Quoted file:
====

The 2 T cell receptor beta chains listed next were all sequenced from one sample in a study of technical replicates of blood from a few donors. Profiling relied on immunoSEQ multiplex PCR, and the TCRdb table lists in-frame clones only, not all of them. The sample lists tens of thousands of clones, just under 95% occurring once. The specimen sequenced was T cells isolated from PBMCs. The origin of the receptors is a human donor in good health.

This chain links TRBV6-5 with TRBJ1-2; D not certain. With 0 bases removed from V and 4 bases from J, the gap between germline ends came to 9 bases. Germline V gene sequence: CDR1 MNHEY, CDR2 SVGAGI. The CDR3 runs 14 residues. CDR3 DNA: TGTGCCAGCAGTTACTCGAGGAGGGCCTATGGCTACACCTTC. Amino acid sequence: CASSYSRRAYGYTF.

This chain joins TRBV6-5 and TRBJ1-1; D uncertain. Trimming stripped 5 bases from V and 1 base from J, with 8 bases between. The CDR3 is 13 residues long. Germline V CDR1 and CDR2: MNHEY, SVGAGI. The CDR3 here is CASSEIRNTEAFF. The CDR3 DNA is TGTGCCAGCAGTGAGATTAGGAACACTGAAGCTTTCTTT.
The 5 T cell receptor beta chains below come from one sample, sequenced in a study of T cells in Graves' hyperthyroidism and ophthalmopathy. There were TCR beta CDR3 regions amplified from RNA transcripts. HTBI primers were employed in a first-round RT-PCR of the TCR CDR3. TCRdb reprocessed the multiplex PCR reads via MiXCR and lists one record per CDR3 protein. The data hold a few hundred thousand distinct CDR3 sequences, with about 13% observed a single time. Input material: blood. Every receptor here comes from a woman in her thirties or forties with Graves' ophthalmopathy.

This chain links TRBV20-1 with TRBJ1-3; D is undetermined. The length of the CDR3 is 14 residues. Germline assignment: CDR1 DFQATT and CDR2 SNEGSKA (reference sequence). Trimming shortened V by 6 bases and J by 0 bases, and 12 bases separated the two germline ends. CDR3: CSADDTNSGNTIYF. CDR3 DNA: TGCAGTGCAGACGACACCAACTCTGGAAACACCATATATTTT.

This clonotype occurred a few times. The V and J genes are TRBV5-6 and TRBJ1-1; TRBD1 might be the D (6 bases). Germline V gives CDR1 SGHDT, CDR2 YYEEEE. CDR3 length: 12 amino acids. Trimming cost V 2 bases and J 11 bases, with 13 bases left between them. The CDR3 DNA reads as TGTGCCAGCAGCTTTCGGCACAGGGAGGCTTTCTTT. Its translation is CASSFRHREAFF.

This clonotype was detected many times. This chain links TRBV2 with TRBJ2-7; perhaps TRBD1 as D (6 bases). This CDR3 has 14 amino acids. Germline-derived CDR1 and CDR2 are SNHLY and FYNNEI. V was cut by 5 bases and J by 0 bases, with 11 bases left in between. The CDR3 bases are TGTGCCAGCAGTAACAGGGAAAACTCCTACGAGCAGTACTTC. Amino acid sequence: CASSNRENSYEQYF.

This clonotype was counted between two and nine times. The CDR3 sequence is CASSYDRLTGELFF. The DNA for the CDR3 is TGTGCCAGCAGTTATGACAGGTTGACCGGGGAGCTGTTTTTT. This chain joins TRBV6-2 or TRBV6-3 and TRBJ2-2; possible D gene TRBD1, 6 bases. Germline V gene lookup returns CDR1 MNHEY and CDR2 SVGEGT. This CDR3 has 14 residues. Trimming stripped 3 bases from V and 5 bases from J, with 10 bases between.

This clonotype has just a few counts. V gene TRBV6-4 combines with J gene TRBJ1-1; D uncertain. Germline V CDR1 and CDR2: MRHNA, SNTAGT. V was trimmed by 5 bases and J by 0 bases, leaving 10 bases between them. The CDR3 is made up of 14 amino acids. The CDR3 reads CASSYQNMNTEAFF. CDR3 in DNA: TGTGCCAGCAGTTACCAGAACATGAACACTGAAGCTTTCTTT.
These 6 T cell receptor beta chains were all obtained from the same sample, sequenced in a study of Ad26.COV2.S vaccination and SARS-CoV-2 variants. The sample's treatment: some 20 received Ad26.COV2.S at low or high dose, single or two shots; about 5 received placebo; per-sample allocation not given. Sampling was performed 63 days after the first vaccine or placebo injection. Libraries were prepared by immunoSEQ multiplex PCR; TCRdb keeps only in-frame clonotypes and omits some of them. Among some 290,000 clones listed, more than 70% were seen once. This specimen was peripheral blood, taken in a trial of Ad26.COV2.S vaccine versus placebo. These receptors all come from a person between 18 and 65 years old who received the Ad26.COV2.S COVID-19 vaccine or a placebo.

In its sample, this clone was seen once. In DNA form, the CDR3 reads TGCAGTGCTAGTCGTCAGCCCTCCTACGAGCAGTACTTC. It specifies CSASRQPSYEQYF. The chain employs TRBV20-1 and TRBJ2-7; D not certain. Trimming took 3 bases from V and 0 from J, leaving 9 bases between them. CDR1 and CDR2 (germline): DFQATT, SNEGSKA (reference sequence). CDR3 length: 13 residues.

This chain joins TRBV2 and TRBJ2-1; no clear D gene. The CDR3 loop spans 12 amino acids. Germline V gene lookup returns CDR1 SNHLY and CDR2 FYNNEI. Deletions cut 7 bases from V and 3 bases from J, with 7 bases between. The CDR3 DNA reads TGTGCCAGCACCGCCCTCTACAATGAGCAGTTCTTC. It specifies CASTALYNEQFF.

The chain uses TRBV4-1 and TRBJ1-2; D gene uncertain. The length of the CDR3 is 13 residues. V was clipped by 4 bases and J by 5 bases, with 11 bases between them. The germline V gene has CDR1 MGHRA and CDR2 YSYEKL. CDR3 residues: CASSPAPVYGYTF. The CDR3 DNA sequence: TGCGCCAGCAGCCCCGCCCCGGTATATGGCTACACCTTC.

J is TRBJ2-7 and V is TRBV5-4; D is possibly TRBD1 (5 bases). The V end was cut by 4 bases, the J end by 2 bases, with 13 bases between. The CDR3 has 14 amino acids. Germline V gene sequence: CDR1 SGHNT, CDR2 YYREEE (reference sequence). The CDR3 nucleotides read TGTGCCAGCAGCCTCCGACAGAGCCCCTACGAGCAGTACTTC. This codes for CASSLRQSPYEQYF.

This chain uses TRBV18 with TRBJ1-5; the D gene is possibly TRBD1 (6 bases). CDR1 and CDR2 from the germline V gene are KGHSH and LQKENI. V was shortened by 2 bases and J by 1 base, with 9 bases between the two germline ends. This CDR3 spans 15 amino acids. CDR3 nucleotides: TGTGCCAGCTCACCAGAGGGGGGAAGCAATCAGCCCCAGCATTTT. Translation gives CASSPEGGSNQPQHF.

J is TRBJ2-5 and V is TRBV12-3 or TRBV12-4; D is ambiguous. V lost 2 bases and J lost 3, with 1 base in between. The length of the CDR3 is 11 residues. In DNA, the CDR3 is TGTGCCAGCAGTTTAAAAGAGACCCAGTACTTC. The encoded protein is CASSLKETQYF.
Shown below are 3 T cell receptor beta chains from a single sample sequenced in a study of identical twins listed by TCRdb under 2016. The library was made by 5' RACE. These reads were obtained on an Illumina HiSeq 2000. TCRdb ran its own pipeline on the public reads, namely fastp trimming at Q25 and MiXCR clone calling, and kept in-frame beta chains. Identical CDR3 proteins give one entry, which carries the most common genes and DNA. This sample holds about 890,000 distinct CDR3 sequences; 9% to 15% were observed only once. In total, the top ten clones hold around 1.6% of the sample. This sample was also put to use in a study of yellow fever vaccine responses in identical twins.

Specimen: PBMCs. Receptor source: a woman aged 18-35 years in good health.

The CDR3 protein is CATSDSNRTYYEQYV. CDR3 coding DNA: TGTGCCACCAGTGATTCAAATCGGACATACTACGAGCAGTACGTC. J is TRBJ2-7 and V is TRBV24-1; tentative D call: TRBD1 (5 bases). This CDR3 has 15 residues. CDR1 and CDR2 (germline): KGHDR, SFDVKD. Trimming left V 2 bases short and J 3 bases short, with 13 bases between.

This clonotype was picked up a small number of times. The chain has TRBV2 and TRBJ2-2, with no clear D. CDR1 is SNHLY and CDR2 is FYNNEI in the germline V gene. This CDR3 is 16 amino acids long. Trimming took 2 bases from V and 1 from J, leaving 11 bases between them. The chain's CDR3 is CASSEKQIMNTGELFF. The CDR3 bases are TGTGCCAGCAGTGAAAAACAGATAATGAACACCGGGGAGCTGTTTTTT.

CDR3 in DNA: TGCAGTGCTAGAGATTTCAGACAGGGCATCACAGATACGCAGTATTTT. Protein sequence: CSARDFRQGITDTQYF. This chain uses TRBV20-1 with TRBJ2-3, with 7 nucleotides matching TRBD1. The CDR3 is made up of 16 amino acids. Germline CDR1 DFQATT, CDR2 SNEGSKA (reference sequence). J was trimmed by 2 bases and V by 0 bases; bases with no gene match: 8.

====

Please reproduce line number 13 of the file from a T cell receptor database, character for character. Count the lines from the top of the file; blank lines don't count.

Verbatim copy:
The chain uses TRBV4-1 and TRBJ1-2; D gene uncertain. The length of the CDR3 is 13 residues. V was clipped by 4 bases and J by 5 bases, with 11 bases between them. The germline V gene has CDR1 MGHRA and CDR2 YSYEKL. CDR3 residues: CASSPAPVYGYTF. The CDR3 DNA sequence: TGCGCCAGCAGCCCCGCCCCGGTATATGGCTACACCTTC.